“Alexa! Take us Home”: Amazon warehouse employees call for protest

May 14, 2020


2 min read

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What's going on here?

With infection figures showing no signs of slowing down, warehouse workers at Amazon across the US have come out guns blazing against the e-commerce giant due to their employee protection policy for the COVID-19 pandemic.

What does this mean?

Recently, a worker at Amazon’s facility in Waukegan, US died after contracting the coronavirus, taking the death toll to a total of four. The company has not disclosed the total number of warehouse workers who have tested positive for COVID-19 and pressure continues to mount with employees claiming a lack of face masks, regular temperature checks and paid sick leave.  

On 1 May, Amazon suspended their policy, introduced in the wake of the pandemic, that provides employees with the benefit of unlimited unpaid time off in case of sickness, parental commitments without the risk of losing their jobs. 1 May is also celebrated as International Workers’ Day. Ironic, isn’t it?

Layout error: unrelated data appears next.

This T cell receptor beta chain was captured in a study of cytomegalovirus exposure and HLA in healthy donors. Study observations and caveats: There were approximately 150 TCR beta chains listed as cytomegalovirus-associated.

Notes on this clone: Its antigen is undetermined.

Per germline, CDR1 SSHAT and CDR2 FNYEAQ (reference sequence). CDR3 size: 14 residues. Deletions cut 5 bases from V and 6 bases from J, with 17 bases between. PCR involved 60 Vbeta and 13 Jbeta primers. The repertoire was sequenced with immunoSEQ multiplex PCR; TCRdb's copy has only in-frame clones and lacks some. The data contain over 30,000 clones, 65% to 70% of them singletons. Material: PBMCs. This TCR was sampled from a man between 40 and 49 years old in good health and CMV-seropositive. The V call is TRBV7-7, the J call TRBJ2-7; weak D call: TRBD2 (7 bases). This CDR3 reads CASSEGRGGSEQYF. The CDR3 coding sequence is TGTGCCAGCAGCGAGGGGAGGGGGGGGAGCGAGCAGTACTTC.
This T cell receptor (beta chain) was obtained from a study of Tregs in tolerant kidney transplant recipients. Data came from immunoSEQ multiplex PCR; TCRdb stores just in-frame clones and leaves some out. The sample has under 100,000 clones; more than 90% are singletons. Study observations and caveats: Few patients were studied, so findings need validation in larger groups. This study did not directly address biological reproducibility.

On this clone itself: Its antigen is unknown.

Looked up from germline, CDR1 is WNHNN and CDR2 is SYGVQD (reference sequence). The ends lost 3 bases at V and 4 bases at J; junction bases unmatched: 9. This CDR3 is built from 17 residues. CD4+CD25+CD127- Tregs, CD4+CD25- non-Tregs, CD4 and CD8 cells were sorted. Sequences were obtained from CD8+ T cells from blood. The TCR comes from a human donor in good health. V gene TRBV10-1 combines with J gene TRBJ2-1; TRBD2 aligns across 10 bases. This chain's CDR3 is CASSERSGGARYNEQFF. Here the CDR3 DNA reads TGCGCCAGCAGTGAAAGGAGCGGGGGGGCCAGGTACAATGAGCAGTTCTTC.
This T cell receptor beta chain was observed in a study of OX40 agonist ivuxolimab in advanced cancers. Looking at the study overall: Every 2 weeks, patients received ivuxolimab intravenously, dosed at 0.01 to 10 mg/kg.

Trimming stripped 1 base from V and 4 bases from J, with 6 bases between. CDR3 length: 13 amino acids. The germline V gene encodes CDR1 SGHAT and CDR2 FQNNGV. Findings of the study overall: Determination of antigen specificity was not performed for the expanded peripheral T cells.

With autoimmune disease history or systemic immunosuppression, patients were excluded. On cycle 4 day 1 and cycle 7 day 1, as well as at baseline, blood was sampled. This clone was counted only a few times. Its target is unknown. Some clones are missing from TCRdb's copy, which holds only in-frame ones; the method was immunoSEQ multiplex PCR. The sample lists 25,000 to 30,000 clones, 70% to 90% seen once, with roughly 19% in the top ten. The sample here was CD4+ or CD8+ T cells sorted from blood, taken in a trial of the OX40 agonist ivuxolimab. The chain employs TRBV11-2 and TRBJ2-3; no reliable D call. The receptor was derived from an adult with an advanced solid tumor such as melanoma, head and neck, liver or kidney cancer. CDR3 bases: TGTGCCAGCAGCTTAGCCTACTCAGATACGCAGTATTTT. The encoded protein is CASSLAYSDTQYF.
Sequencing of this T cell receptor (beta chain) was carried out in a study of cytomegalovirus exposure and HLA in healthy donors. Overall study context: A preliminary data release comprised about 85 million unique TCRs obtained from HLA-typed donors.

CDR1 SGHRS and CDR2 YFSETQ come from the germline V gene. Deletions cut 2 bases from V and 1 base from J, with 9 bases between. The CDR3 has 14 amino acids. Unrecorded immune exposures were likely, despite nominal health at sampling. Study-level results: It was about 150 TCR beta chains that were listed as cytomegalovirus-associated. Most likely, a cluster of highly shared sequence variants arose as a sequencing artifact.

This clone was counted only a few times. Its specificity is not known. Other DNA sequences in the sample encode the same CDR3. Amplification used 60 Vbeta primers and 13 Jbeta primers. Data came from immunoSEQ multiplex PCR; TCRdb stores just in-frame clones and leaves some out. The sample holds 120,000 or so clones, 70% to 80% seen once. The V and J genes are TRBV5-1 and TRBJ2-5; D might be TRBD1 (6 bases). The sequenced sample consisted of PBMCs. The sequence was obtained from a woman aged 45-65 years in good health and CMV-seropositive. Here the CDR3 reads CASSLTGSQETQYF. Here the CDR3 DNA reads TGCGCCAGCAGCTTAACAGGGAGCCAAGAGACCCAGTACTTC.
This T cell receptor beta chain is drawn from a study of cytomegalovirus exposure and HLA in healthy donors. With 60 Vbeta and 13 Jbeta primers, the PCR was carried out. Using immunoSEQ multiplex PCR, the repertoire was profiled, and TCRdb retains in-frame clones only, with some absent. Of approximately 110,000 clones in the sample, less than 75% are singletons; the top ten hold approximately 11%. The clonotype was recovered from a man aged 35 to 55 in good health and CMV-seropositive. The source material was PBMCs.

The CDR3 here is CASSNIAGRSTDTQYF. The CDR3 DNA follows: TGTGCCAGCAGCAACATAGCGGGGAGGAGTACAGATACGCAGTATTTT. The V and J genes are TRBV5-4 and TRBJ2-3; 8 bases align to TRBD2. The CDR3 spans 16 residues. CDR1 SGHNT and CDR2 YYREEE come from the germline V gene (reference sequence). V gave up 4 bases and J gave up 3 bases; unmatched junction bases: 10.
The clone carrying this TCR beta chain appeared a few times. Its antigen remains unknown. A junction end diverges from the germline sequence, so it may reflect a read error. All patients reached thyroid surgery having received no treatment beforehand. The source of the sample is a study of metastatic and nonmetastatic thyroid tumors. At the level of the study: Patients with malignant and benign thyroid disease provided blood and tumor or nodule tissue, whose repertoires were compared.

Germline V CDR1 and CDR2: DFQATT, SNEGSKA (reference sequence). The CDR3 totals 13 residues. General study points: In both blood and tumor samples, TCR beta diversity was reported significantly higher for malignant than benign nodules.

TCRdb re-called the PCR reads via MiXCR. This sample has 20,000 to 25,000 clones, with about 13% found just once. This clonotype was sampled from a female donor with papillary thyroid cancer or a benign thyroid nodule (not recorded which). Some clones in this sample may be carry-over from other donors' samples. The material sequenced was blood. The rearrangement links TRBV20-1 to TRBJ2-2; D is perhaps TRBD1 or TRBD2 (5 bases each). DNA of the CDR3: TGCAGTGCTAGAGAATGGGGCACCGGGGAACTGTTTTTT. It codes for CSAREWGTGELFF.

What's the big picture effect?

Many economists have predicted that consumer services will be worst-affected by the pandemic. Despite this, the tech giant is reported to announce a record-high quarterly earnings.

An Amazon warehouse employee recently filed a suit against the company for being fired after taking medical leave with coronavirus, as well as raising concerns related to workplace safety.  Apparently, Amazon has dismissed multiple workers who raised similar questions to senior management. A company spokesperson, however, has categorically denied any of the allegations raised by the two labour organizations pushing these issues, namely, United for Respect and Amazon Employees for Climate Justice.  

Employer-employee conflict in e-commerce might seem relatively recent but Amazon has been at the receiving end of media scrutiny and non-profits working for employee rights for a while now. In a report filed by Reveal from the Center for Investigative Reporting, it was found that Amazon warehouses have also become increasingly injury-prone for workers due to long working hours and poor workspace design. This pandemic will serve as a key point in time for Amazon as the world watches whether America’s second-highest private sector employer will prioritize its profits over workers or vice versa.

Report written by Pratyush Chaturvedi

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